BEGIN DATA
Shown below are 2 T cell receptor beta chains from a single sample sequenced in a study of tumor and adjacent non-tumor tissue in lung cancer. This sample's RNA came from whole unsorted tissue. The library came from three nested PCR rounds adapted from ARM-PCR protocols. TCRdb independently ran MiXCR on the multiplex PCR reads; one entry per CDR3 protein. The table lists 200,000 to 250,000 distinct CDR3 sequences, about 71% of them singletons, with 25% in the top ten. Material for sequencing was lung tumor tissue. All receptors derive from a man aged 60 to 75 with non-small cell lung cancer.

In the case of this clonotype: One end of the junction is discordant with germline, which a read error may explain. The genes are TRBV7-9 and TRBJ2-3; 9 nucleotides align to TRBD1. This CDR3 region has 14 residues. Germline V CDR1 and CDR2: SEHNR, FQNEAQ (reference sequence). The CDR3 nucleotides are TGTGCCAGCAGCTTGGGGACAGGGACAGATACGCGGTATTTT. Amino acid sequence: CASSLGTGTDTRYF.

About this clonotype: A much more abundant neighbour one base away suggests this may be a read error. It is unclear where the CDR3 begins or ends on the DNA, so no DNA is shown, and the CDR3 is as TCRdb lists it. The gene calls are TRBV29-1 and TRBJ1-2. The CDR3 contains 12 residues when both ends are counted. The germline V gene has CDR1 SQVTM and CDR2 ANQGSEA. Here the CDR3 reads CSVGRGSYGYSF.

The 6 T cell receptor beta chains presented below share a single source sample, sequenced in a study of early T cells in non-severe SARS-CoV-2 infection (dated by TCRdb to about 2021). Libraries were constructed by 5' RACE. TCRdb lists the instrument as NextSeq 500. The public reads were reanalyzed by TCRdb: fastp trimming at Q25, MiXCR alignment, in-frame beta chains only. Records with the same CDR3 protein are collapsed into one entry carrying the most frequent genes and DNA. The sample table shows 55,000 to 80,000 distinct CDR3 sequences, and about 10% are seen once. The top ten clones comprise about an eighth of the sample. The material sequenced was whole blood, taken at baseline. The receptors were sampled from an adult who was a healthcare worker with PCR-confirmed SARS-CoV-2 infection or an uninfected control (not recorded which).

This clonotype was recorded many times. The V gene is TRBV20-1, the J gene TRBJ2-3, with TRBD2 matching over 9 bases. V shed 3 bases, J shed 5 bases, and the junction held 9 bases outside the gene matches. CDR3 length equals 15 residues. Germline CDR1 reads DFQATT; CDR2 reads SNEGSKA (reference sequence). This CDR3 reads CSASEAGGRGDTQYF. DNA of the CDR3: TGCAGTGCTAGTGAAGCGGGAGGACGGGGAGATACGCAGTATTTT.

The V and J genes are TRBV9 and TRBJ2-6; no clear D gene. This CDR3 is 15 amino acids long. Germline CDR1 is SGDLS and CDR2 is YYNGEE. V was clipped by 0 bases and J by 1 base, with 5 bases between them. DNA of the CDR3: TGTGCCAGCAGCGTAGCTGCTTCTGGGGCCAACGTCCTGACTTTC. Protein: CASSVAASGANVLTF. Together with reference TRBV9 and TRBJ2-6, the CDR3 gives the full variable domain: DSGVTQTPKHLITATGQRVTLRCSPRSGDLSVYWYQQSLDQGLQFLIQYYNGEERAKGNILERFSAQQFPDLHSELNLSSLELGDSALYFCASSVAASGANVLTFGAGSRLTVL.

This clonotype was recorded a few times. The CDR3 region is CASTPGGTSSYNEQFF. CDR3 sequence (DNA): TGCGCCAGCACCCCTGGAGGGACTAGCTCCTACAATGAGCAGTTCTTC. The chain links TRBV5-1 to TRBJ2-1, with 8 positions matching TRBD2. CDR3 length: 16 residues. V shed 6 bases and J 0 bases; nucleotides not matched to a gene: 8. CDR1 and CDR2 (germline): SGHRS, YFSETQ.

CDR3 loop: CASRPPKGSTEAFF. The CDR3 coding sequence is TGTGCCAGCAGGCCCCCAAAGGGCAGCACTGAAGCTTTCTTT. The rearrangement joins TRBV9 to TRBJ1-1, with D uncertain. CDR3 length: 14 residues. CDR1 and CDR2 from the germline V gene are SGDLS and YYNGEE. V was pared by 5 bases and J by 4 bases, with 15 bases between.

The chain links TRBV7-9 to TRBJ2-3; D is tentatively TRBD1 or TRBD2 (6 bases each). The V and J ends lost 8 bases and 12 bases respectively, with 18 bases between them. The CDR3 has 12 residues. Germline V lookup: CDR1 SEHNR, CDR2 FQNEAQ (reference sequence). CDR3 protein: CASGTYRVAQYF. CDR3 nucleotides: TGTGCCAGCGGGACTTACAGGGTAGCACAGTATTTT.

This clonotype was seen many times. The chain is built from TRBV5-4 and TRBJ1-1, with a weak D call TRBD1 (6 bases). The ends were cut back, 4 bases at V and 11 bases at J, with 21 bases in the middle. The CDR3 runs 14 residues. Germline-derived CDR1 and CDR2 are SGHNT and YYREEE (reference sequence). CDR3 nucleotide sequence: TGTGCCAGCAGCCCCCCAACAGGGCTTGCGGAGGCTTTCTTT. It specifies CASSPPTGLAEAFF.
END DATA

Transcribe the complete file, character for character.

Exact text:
Shown below are 2 T cell receptor beta chains from a single sample sequenced in a study of tumor and adjacent non-tumor tissue in lung cancer. This sample's RNA came from whole unsorted tissue. The library came from three nested PCR rounds adapted from ARM-PCR protocols. TCRdb independently ran MiXCR on the multiplex PCR reads; one entry per CDR3 protein. The table lists 200,000 to 250,000 distinct CDR3 sequences, about 71% of them singletons, with 25% in the top ten. Material for sequencing was lung tumor tissue. All receptors derive from a man aged 60 to 75 with non-small cell lung cancer.

In the case of this clonotype: One end of the junction is discordant with germline, which a read error may explain. The genes are TRBV7-9 and TRBJ2-3; 9 nucleotides align to TRBD1. This CDR3 region has 14 residues. Germline V CDR1 and CDR2: SEHNR, FQNEAQ (reference sequence). The CDR3 nucleotides are TGTGCCAGCAGCTTGGGGACAGGGACAGATACGCGGTATTTT. Amino acid sequence: CASSLGTGTDTRYF.

About this clonotype: A much more abundant neighbour one base away suggests this may be a read error. It is unclear where the CDR3 begins or ends on the DNA, so no DNA is shown, and the CDR3 is as TCRdb lists it. The gene calls are TRBV29-1 and TRBJ1-2. The CDR3 contains 12 residues when both ends are counted. The germline V gene has CDR1 SQVTM and CDR2 ANQGSEA. Here the CDR3 reads CSVGRGSYGYSF.

The 6 T cell receptor beta chains presented below share a single source sample, sequenced in a study of early T cells in non-severe SARS-CoV-2 infection (dated by TCRdb to about 2021). Libraries were constructed by 5' RACE. TCRdb lists the instrument as NextSeq 500. The public reads were reanalyzed by TCRdb: fastp trimming at Q25, MiXCR alignment, in-frame beta chains only. Records with the same CDR3 protein are collapsed into one entry carrying the most frequent genes and DNA. The sample table shows 55,000 to 80,000 distinct CDR3 sequences, and about 10% are seen once. The top ten clones comprise about an eighth of the sample. The material sequenced was whole blood, taken at baseline. The receptors were sampled from an adult who was a healthcare worker with PCR-confirmed SARS-CoV-2 infection or an uninfected control (not recorded which).

This clonotype was recorded many times. The V gene is TRBV20-1, the J gene TRBJ2-3, with TRBD2 matching over 9 bases. V shed 3 bases, J shed 5 bases, and the junction held 9 bases outside the gene matches. CDR3 length equals 15 residues. Germline CDR1 reads DFQATT; CDR2 reads SNEGSKA (reference sequence). This CDR3 reads CSASEAGGRGDTQYF. DNA of the CDR3: TGCAGTGCTAGTGAAGCGGGAGGACGGGGAGATACGCAGTATTTT.

The V and J genes are TRBV9 and TRBJ2-6; no clear D gene. This CDR3 is 15 amino acids long. Germline CDR1 is SGDLS and CDR2 is YYNGEE. V was clipped by 0 bases and J by 1 base, with 5 bases between them. DNA of the CDR3: TGTGCCAGCAGCGTAGCTGCTTCTGGGGCCAACGTCCTGACTTTC. Protein: CASSVAASGANVLTF. Together with reference TRBV9 and TRBJ2-6, the CDR3 gives the full variable domain: DSGVTQTPKHLITATGQRVTLRCSPRSGDLSVYWYQQSLDQGLQFLIQYYNGEERAKGNILERFSAQQFPDLHSELNLSSLELGDSALYFCASSVAASGANVLTFGAGSRLTVL.

This clonotype was recorded a few times. The CDR3 region is CASTPGGTSSYNEQFF. CDR3 sequence (DNA): TGCGCCAGCACCCCTGGAGGGACTAGCTCCTACAATGAGCAGTTCTTC. The chain links TRBV5-1 to TRBJ2-1, with 8 positions matching TRBD2. CDR3 length: 16 residues. V shed 6 bases and J 0 bases; nucleotides not matched to a gene: 8. CDR1 and CDR2 (germline): SGHRS, YFSETQ.

CDR3 loop: CASRPPKGSTEAFF. The CDR3 coding sequence is TGTGCCAGCAGGCCCCCAAAGGGCAGCACTGAAGCTTTCTTT. The rearrangement joins TRBV9 to TRBJ1-1, with D uncertain. CDR3 length: 14 residues. CDR1 and CDR2 from the germline V gene are SGDLS and YYNGEE. V was pared by 5 bases and J by 4 bases, with 15 bases between.

The chain links TRBV7-9 to TRBJ2-3; D is tentatively TRBD1 or TRBD2 (6 bases each). The V and J ends lost 8 bases and 12 bases respectively, with 18 bases between them. The CDR3 has 12 residues. Germline V lookup: CDR1 SEHNR, CDR2 FQNEAQ (reference sequence). CDR3 protein: CASGTYRVAQYF. CDR3 nucleotides: TGTGCCAGCGGGACTTACAGGGTAGCACAGTATTTT.

This clonotype was seen many times. The chain is built from TRBV5-4 and TRBJ1-1, with a weak D call TRBD1 (6 bases). The ends were cut back, 4 bases at V and 11 bases at J, with 21 bases in the middle. The CDR3 runs 14 residues. Germline-derived CDR1 and CDR2 are SGHNT and YYREEE (reference sequence). CDR3 nucleotide sequence: TGTGCCAGCAGCCCCCCAACAGGGCTTGCGGAGGCTTTCTTT. It specifies CASSPPTGLAEAFF.